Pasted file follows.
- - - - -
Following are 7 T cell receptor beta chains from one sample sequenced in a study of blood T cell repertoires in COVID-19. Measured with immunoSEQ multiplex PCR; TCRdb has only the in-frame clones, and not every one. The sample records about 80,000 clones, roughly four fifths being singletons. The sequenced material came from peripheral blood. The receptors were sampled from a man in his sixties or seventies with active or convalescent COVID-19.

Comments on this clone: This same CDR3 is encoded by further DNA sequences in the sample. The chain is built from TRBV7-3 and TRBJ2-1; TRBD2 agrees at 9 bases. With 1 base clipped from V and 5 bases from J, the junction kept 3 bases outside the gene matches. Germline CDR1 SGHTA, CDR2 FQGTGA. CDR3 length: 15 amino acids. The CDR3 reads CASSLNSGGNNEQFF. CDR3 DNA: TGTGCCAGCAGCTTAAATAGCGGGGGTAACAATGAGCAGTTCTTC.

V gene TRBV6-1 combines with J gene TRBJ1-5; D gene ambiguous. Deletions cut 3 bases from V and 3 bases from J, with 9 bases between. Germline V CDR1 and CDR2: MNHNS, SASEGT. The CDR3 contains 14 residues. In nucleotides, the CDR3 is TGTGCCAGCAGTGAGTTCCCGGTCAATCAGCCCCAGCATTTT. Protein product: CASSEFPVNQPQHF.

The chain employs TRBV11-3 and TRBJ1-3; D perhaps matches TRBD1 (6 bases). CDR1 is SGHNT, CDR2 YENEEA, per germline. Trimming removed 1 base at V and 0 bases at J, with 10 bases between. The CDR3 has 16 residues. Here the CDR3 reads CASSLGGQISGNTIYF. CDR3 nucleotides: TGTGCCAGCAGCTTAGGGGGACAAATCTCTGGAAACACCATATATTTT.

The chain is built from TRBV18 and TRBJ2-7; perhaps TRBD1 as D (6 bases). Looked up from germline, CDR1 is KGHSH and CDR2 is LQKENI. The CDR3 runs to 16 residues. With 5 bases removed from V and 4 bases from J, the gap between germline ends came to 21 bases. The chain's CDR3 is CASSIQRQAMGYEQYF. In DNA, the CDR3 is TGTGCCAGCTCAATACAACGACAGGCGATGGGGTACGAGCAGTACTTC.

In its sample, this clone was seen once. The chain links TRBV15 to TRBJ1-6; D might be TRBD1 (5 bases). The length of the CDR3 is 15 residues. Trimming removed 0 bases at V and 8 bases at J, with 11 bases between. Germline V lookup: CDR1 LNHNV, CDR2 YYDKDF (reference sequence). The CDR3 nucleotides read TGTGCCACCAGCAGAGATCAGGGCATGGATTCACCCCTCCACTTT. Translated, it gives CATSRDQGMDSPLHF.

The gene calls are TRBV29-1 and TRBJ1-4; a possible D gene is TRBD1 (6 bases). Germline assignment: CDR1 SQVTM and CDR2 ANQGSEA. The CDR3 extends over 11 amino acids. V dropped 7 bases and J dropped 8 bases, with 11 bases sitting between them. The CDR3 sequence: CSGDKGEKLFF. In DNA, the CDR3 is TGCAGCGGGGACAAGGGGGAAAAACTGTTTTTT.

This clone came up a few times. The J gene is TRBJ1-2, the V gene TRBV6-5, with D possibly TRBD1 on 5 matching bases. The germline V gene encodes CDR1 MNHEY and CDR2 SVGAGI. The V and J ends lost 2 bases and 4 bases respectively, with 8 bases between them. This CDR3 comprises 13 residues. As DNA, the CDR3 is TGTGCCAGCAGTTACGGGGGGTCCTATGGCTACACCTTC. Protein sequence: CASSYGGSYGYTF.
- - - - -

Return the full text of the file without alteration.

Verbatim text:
Following are 7 T cell receptor beta chains from one sample sequenced in a study of blood T cell repertoires in COVID-19. Measured with immunoSEQ multiplex PCR; TCRdb has only the in-frame clones, and not every one. The sample records about 80,000 clones, roughly four fifths being singletons. The sequenced material came from peripheral blood. The receptors were sampled from a man in his sixties or seventies with active or convalescent COVID-19.

Comments on this clone: This same CDR3 is encoded by further DNA sequences in the sample. The chain is built from TRBV7-3 and TRBJ2-1; TRBD2 agrees at 9 bases. With 1 base clipped from V and 5 bases from J, the junction kept 3 bases outside the gene matches. Germline CDR1 SGHTA, CDR2 FQGTGA. CDR3 length: 15 amino acids. The CDR3 reads CASSLNSGGNNEQFF. CDR3 DNA: TGTGCCAGCAGCTTAAATAGCGGGGGTAACAATGAGCAGTTCTTC.

V gene TRBV6-1 combines with J gene TRBJ1-5; D gene ambiguous. Deletions cut 3 bases from V and 3 bases from J, with 9 bases between. Germline V CDR1 and CDR2: MNHNS, SASEGT. The CDR3 contains 14 residues. In nucleotides, the CDR3 is TGTGCCAGCAGTGAGTTCCCGGTCAATCAGCCCCAGCATTTT. Protein product: CASSEFPVNQPQHF.

The chain employs TRBV11-3 and TRBJ1-3; D perhaps matches TRBD1 (6 bases). CDR1 is SGHNT, CDR2 YENEEA, per germline. Trimming removed 1 base at V and 0 bases at J, with 10 bases between. The CDR3 has 16 residues. Here the CDR3 reads CASSLGGQISGNTIYF. CDR3 nucleotides: TGTGCCAGCAGCTTAGGGGGACAAATCTCTGGAAACACCATATATTTT.

The chain is built from TRBV18 and TRBJ2-7; perhaps TRBD1 as D (6 bases). Looked up from germline, CDR1 is KGHSH and CDR2 is LQKENI. The CDR3 runs to 16 residues. With 5 bases removed from V and 4 bases from J, the gap between germline ends came to 21 bases. The chain's CDR3 is CASSIQRQAMGYEQYF. In DNA, the CDR3 is TGTGCCAGCTCAATACAACGACAGGCGATGGGGTACGAGCAGTACTTC.

In its sample, this clone was seen once. The chain links TRBV15 to TRBJ1-6; D might be TRBD1 (5 bases). The length of the CDR3 is 15 residues. Trimming removed 0 bases at V and 8 bases at J, with 11 bases between. Germline V lookup: CDR1 LNHNV, CDR2 YYDKDF (reference sequence). The CDR3 nucleotides read TGTGCCACCAGCAGAGATCAGGGCATGGATTCACCCCTCCACTTT. Translated, it gives CATSRDQGMDSPLHF.

The gene calls are TRBV29-1 and TRBJ1-4; a possible D gene is TRBD1 (6 bases). Germline assignment: CDR1 SQVTM and CDR2 ANQGSEA. The CDR3 extends over 11 amino acids. V dropped 7 bases and J dropped 8 bases, with 11 bases sitting between them. The CDR3 sequence: CSGDKGEKLFF. In DNA, the CDR3 is TGCAGCGGGGACAAGGGGGAAAAACTGTTTTTT.

This clone came up a few times. The J gene is TRBJ1-2, the V gene TRBV6-5, with D possibly TRBD1 on 5 matching bases. The germline V gene encodes CDR1 MNHEY and CDR2 SVGAGI. The V and J ends lost 2 bases and 4 bases respectively, with 8 bases between them. This CDR3 comprises 13 residues. As DNA, the CDR3 is TGTGCCAGCAGTTACGGGGGGTCCTATGGCTACACCTTC. Protein sequence: CASSYGGSYGYTF.